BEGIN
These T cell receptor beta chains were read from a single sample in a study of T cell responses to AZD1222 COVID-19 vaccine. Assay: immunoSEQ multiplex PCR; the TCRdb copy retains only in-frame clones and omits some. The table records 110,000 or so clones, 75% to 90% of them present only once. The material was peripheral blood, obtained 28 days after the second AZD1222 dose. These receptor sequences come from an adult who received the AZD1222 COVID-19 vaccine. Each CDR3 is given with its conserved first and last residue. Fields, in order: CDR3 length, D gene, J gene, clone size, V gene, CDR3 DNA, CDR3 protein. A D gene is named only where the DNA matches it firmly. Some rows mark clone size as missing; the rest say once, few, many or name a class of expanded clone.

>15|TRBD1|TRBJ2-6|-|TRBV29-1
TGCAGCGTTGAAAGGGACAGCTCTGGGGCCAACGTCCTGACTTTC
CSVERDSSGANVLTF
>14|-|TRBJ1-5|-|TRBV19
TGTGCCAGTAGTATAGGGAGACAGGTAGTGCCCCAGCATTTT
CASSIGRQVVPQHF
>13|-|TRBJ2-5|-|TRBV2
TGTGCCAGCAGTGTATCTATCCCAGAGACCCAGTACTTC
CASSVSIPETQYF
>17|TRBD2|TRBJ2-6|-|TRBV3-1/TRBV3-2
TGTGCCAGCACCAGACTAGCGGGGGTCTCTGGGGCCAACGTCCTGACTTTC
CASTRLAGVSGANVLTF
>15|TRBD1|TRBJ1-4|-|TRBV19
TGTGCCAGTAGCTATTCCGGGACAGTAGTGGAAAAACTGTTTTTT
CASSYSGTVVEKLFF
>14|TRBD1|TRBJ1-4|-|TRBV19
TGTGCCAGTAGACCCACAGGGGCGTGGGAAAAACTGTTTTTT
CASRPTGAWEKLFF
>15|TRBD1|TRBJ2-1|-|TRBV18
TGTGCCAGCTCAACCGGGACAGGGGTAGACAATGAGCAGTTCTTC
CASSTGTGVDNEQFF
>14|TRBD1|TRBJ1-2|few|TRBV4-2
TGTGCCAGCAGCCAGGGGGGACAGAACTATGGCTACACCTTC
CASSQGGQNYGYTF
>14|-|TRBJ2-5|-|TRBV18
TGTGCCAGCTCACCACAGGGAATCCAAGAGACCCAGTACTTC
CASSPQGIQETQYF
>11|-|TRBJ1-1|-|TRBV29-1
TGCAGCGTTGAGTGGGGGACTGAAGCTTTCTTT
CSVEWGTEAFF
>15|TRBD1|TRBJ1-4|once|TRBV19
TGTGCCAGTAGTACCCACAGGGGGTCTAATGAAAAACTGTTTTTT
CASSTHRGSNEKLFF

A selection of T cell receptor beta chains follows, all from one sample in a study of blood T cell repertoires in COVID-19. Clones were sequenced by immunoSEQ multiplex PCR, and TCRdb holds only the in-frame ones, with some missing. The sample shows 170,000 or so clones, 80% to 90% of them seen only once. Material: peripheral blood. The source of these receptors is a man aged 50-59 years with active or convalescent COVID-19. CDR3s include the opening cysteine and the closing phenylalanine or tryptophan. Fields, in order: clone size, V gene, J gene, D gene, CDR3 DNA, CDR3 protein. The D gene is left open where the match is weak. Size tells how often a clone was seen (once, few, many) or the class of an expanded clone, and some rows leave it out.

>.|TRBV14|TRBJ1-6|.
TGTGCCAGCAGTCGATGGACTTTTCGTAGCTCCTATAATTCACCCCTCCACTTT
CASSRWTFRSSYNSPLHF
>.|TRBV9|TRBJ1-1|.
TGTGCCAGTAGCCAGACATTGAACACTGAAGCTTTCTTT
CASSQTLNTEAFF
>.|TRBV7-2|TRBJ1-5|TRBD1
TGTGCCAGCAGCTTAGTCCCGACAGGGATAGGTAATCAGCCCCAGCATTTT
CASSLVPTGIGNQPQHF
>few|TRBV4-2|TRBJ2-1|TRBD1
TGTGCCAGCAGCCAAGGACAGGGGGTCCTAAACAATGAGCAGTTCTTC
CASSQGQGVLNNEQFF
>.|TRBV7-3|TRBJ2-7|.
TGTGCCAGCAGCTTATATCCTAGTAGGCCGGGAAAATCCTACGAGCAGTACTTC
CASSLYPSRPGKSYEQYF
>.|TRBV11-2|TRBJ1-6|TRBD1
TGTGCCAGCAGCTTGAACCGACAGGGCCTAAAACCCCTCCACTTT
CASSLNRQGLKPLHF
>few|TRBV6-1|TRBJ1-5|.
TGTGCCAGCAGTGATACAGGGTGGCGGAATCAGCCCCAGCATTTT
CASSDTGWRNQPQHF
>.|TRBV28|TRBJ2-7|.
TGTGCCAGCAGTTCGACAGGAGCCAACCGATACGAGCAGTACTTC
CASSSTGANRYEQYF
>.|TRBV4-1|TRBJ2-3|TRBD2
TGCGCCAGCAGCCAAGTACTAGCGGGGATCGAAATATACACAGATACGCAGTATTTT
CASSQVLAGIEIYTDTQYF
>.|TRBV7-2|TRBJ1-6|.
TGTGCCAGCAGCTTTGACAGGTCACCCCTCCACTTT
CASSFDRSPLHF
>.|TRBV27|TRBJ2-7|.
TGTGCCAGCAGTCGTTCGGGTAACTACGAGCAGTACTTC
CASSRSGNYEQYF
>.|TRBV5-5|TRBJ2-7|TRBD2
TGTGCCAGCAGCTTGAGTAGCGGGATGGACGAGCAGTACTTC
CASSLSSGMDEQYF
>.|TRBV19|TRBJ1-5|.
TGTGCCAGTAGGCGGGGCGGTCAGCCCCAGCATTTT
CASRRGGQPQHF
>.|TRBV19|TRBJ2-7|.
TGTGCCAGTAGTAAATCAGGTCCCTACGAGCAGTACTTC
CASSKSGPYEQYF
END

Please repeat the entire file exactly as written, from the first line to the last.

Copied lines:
These T cell receptor beta chains were read from a single sample in a study of T cell responses to AZD1222 COVID-19 vaccine. Assay: immunoSEQ multiplex PCR; the TCRdb copy retains only in-frame clones and omits some. The table records 110,000 or so clones, 75% to 90% of them present only once. The material was peripheral blood, obtained 28 days after the second AZD1222 dose. These receptor sequences come from an adult who received the AZD1222 COVID-19 vaccine. Each CDR3 is given with its conserved first and last residue. Fields, in order: CDR3 length, D gene, J gene, clone size, V gene, CDR3 DNA, CDR3 protein. A D gene is named only where the DNA matches it firmly. Some rows mark clone size as missing; the rest say once, few, many or name a class of expanded clone.

>15|TRBD1|TRBJ2-6|-|TRBV29-1
TGCAGCGTTGAAAGGGACAGCTCTGGGGCCAACGTCCTGACTTTC
CSVERDSSGANVLTF
>14|-|TRBJ1-5|-|TRBV19
TGTGCCAGTAGTATAGGGAGACAGGTAGTGCCCCAGCATTTT
CASSIGRQVVPQHF
>13|-|TRBJ2-5|-|TRBV2
TGTGCCAGCAGTGTATCTATCCCAGAGACCCAGTACTTC
CASSVSIPETQYF
>17|TRBD2|TRBJ2-6|-|TRBV3-1/TRBV3-2
TGTGCCAGCACCAGACTAGCGGGGGTCTCTGGGGCCAACGTCCTGACTTTC
CASTRLAGVSGANVLTF
>15|TRBD1|TRBJ1-4|-|TRBV19
TGTGCCAGTAGCTATTCCGGGACAGTAGTGGAAAAACTGTTTTTT
CASSYSGTVVEKLFF
>14|TRBD1|TRBJ1-4|-|TRBV19
TGTGCCAGTAGACCCACAGGGGCGTGGGAAAAACTGTTTTTT
CASRPTGAWEKLFF
>15|TRBD1|TRBJ2-1|-|TRBV18
TGTGCCAGCTCAACCGGGACAGGGGTAGACAATGAGCAGTTCTTC
CASSTGTGVDNEQFF
>14|TRBD1|TRBJ1-2|few|TRBV4-2
TGTGCCAGCAGCCAGGGGGGACAGAACTATGGCTACACCTTC
CASSQGGQNYGYTF
>14|-|TRBJ2-5|-|TRBV18
TGTGCCAGCTCACCACAGGGAATCCAAGAGACCCAGTACTTC
CASSPQGIQETQYF
>11|-|TRBJ1-1|-|TRBV29-1
TGCAGCGTTGAGTGGGGGACTGAAGCTTTCTTT
CSVEWGTEAFF
>15|TRBD1|TRBJ1-4|once|TRBV19
TGTGCCAGTAGTACCCACAGGGGGTCTAATGAAAAACTGTTTTTT
CASSTHRGSNEKLFF

A selection of T cell receptor beta chains follows, all from one sample in a study of blood T cell repertoires in COVID-19. Clones were sequenced by immunoSEQ multiplex PCR, and TCRdb holds only the in-frame ones, with some missing. The sample shows 170,000 or so clones, 80% to 90% of them seen only once. Material: peripheral blood. The source of these receptors is a man aged 50-59 years with active or convalescent COVID-19. CDR3s include the opening cysteine and the closing phenylalanine or tryptophan. Fields, in order: clone size, V gene, J gene, D gene, CDR3 DNA, CDR3 protein. The D gene is left open where the match is weak. Size tells how often a clone was seen (once, few, many) or the class of an expanded clone, and some rows leave it out.

>.|TRBV14|TRBJ1-6|.
TGTGCCAGCAGTCGATGGACTTTTCGTAGCTCCTATAATTCACCCCTCCACTTT
CASSRWTFRSSYNSPLHF
>.|TRBV9|TRBJ1-1|.
TGTGCCAGTAGCCAGACATTGAACACTGAAGCTTTCTTT
CASSQTLNTEAFF
>.|TRBV7-2|TRBJ1-5|TRBD1
TGTGCCAGCAGCTTAGTCCCGACAGGGATAGGTAATCAGCCCCAGCATTTT
CASSLVPTGIGNQPQHF
>few|TRBV4-2|TRBJ2-1|TRBD1
TGTGCCAGCAGCCAAGGACAGGGGGTCCTAAACAATGAGCAGTTCTTC
CASSQGQGVLNNEQFF
>.|TRBV7-3|TRBJ2-7|.
TGTGCCAGCAGCTTATATCCTAGTAGGCCGGGAAAATCCTACGAGCAGTACTTC
CASSLYPSRPGKSYEQYF
>.|TRBV11-2|TRBJ1-6|TRBD1
TGTGCCAGCAGCTTGAACCGACAGGGCCTAAAACCCCTCCACTTT
CASSLNRQGLKPLHF
>few|TRBV6-1|TRBJ1-5|.
TGTGCCAGCAGTGATACAGGGTGGCGGAATCAGCCCCAGCATTTT
CASSDTGWRNQPQHF
>.|TRBV28|TRBJ2-7|.
TGTGCCAGCAGTTCGACAGGAGCCAACCGATACGAGCAGTACTTC
CASSSTGANRYEQYF
>.|TRBV4-1|TRBJ2-3|TRBD2
TGCGCCAGCAGCCAAGTACTAGCGGGGATCGAAATATACACAGATACGCAGTATTTT
CASSQVLAGIEIYTDTQYF
>.|TRBV7-2|TRBJ1-6|.
TGTGCCAGCAGCTTTGACAGGTCACCCCTCCACTTT
CASSFDRSPLHF
>.|TRBV27|TRBJ2-7|.
TGTGCCAGCAGTCGTTCGGGTAACTACGAGCAGTACTTC
CASSRSGNYEQYF
>.|TRBV5-5|TRBJ2-7|TRBD2
TGTGCCAGCAGCTTGAGTAGCGGGATGGACGAGCAGTACTTC
CASSLSSGMDEQYF
>.|TRBV19|TRBJ1-5|.
TGTGCCAGTAGGCGGGGCGGTCAGCCCCAGCATTTT
CASRRGGQPQHF
>.|TRBV19|TRBJ2-7|.
TGTGCCAGTAGTAAATCAGGTCCCTACGAGCAGTACTTC
CASSKSGPYEQYF